Monroe Park reopens following renovations
City and university leaders celebrate park reopening, host ribbon-cutting for Gladding Residence Center.
Friday, Sept. 28, 2018
Monroe Park, one of Richmond’s oldest and most historically significant public spaces, has reopened following an extensive renovation.
The 7.5-acre park, located at the east end of Virginia Commonwealth University’s Monroe Park Campus, had been closed since November 2016. The city owns the park and leases it to the nonprofit Monroe Park Conservancy.
The $6 million renovation — $3 million of which was raised through a private fundraising campaign — is the first comprehensive modernization of the park since its creation in 1851.
The park’s features include the restored central fountain that dates to 1906, repaved walkways, new benches and 132 new trees and permeable pavers at each entryway. The Checkers House in the center of the park will be home to a coffee and sandwich shop and a satellite station for VCU Police. A new pavilion and plaza near the Altria Theater will be available for weddings and other events, and the park’s electrical, sewage and irrigation systems were upgraded.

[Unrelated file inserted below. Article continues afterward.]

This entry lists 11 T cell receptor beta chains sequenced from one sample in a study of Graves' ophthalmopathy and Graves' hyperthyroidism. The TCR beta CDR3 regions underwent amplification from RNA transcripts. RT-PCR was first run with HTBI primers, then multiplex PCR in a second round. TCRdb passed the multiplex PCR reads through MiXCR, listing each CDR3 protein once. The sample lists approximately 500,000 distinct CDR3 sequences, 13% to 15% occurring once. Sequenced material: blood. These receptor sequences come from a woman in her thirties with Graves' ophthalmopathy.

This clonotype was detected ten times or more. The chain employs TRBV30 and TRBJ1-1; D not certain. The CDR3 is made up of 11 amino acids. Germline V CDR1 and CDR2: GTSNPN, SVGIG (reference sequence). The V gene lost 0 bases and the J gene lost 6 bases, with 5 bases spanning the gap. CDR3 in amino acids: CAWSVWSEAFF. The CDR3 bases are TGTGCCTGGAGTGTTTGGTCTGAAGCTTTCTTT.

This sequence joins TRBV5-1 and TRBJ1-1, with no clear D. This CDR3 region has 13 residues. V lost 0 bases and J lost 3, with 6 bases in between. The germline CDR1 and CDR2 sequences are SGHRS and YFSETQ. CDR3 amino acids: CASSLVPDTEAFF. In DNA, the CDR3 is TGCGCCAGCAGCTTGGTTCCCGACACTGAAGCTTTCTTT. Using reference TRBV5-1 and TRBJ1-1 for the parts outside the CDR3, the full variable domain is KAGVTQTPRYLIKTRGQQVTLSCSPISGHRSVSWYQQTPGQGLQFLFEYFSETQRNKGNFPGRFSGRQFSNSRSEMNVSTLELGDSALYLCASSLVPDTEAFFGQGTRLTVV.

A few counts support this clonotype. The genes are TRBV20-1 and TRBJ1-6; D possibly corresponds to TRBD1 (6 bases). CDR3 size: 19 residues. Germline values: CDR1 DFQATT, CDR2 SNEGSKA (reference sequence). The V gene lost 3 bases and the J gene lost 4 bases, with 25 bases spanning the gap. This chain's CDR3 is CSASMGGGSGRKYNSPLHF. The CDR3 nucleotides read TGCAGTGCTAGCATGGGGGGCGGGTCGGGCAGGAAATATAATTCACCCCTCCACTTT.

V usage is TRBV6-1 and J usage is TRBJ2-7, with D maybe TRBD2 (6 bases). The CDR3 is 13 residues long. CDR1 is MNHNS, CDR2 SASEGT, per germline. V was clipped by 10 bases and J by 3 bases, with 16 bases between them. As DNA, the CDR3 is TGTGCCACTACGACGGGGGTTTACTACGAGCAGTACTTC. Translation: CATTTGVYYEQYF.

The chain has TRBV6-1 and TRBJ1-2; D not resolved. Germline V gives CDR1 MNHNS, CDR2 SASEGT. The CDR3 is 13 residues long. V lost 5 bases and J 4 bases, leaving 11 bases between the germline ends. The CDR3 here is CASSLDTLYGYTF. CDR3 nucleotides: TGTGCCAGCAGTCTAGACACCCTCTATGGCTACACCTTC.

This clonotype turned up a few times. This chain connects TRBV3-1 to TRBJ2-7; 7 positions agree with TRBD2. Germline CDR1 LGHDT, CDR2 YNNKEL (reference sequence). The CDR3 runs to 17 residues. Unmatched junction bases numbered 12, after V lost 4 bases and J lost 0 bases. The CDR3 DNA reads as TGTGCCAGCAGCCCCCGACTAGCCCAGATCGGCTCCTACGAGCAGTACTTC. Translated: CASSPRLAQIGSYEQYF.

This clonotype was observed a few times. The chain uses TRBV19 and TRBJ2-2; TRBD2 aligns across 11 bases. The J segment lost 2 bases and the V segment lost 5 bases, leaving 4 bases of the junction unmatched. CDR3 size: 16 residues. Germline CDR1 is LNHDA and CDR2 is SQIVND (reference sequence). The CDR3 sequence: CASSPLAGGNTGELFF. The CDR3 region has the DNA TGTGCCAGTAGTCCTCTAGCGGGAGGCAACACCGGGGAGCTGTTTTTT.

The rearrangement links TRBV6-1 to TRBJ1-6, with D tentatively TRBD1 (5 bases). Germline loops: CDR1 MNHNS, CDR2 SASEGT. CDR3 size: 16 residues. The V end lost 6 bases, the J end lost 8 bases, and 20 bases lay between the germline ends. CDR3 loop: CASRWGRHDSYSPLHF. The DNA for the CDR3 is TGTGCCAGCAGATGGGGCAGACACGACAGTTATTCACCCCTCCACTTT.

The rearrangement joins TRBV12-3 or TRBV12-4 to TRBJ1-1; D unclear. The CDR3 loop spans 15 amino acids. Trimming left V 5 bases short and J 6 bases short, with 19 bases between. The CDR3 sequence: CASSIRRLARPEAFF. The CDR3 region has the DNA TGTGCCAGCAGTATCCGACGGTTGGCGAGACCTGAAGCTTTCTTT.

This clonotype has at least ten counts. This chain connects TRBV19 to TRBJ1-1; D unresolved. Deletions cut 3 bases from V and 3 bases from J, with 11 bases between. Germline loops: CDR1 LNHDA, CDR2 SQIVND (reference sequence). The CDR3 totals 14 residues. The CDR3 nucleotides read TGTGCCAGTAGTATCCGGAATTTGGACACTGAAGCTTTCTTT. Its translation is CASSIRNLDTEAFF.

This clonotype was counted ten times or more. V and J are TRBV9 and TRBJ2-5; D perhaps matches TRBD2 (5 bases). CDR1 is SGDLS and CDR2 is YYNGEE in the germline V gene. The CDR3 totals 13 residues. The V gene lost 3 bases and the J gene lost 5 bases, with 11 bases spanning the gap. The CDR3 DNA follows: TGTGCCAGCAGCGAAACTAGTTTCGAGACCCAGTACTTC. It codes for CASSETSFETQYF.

“Everyone at VCU will benefit from this magnificently restored Monroe Park, which now includes the necessary infrastructure to meet the needs of our 21st-century community,” said VCU President Michael Rao, Ph.D. “Generations of Richmonders have used and loved this park, including VCU faculty, staff, students and alumni. For many, it has been part of their educational experience.”
The park’s reopening follows the August completion of another nearby construction project after VCU opened its 12-story Gladding Residence Center across West Main Street. On Thursday, Rao and Richmond Mayor Levar Stoney participated in ribbon-cutting events at both locations.
Gladding, VCU’s newest residence hall, opened its doors to more than 1,470 first-year students earlier this fall. It replaced the former GRC I and II residence halls. The space is designed to build community, Rao said Thursday.
“It's so important because ultimately you are shaping people's lives — you're shaping the ways in which we live together,” he said.
“This is a work of art,” he said, standing in the building’s lobby and gesturing to the north windows facing Monroe Park. “And whether it's the park or the sort of investment that VCU has made on the medical campus downtown, or here, this is a continuous stream of progress that I think are a demonstration of VCU's contributions to Richmond.”